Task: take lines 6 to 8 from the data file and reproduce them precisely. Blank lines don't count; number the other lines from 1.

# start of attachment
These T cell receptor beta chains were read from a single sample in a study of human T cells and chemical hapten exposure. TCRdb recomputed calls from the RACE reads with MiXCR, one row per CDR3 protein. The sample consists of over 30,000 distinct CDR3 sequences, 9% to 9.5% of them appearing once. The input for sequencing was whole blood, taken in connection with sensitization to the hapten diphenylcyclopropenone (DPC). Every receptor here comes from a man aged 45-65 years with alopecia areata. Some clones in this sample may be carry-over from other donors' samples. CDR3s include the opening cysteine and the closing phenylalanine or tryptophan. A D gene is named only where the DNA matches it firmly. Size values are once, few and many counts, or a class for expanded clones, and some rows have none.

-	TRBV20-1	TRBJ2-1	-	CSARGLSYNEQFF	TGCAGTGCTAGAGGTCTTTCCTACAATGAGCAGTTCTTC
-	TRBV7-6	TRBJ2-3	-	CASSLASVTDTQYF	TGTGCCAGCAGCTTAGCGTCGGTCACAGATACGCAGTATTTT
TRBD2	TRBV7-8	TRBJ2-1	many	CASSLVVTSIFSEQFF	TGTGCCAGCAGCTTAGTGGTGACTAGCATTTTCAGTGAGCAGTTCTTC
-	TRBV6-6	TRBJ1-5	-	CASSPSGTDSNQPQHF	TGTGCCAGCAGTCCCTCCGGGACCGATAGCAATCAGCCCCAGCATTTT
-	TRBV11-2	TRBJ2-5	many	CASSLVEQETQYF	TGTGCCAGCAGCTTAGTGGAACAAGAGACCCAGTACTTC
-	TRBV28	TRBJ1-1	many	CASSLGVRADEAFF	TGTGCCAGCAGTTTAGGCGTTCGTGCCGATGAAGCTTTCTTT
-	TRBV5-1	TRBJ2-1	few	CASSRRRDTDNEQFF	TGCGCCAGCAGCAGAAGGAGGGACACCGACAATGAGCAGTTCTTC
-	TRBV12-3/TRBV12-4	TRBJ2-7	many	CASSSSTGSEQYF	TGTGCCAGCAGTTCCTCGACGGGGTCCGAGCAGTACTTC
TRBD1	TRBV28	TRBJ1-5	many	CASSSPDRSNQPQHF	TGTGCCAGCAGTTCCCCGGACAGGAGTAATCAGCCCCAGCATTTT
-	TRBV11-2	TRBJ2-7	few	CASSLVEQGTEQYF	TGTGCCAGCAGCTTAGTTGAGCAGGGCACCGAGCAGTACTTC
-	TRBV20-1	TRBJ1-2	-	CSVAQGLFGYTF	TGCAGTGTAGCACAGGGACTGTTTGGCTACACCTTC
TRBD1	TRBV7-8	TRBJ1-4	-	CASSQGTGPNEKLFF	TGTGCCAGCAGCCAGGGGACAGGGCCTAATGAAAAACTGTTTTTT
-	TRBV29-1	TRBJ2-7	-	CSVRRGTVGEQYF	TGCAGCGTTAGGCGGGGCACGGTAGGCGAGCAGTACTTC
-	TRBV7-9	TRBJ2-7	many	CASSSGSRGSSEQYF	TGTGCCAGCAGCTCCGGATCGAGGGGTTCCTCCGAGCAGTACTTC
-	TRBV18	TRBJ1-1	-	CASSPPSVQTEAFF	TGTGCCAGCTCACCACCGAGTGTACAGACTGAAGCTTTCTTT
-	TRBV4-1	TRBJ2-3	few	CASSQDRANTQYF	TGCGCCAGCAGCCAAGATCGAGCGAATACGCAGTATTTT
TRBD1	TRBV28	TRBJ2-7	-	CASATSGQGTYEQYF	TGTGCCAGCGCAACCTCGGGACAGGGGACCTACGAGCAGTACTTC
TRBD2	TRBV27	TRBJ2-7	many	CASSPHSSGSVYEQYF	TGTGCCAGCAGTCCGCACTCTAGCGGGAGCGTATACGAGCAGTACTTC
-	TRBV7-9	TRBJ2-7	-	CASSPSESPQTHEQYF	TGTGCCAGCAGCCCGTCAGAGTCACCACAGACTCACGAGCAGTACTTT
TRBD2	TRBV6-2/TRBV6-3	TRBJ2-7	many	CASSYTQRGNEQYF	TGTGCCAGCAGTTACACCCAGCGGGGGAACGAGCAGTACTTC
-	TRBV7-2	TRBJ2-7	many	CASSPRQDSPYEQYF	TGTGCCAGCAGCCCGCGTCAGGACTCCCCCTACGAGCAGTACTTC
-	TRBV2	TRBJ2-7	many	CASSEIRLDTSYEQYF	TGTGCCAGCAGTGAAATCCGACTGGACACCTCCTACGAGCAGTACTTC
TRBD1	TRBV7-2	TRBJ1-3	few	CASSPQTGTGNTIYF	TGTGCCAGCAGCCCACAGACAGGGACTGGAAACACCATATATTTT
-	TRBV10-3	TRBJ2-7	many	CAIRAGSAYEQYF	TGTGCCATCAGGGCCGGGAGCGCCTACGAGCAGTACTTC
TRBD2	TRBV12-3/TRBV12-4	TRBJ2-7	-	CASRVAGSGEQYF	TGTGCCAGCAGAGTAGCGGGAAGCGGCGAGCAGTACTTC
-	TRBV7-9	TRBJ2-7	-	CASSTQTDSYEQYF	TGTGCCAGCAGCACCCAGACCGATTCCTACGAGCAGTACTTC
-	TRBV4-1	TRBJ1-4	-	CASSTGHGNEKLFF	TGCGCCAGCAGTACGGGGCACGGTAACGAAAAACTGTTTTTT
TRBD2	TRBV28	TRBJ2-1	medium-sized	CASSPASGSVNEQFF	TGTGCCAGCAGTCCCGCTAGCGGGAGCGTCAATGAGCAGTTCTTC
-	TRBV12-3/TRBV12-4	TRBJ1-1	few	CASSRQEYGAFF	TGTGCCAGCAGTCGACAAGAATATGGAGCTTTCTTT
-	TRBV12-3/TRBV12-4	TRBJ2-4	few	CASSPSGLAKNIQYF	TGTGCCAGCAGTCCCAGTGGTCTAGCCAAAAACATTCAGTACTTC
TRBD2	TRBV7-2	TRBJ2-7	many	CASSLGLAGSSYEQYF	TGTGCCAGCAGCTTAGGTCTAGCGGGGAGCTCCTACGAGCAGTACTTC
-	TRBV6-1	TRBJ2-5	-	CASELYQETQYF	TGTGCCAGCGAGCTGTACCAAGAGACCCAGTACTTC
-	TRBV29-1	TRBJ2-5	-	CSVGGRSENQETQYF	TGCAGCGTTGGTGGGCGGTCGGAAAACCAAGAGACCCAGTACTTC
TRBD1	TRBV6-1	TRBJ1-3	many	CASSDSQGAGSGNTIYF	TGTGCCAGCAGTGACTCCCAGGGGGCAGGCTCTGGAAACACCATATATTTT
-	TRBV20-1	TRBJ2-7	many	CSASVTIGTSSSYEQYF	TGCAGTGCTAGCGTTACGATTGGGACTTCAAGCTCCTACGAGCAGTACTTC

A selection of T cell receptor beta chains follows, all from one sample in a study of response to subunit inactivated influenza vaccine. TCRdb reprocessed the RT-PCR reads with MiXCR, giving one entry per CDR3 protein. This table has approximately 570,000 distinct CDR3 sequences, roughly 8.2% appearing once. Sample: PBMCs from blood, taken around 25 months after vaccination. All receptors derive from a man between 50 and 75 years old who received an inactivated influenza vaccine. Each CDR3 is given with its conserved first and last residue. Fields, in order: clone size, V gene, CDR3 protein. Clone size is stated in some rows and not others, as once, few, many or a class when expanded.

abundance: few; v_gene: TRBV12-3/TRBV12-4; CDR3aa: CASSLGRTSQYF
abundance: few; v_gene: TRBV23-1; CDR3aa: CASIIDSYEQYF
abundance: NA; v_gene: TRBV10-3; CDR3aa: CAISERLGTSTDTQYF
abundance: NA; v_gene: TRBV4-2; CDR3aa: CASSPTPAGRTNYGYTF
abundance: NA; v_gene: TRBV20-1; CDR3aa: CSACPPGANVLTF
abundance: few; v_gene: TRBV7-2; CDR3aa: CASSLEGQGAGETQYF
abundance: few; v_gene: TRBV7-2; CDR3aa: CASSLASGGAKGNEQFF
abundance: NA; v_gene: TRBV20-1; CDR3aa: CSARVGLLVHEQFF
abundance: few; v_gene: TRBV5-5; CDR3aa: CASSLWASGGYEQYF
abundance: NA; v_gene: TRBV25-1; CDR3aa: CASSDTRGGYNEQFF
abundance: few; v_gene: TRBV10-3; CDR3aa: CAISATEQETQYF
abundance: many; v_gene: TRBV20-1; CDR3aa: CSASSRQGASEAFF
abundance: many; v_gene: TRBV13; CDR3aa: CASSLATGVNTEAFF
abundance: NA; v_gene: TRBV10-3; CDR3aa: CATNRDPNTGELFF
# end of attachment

-	TRBV11-2	TRBJ2-5	many	CASSLVEQETQYF	TGTGCCAGCAGCTTAGTGGAACAAGAGACCCAGTACTTC
-	TRBV28	TRBJ1-1	many	CASSLGVRADEAFF	TGTGCCAGCAGTTTAGGCGTTCGTGCCGATGAAGCTTTCTTT
-	TRBV5-1	TRBJ2-1	few	CASSRRRDTDNEQFF	TGCGCCAGCAGCAGAAGGAGGGACACCGACAATGAGCAGTTCTTC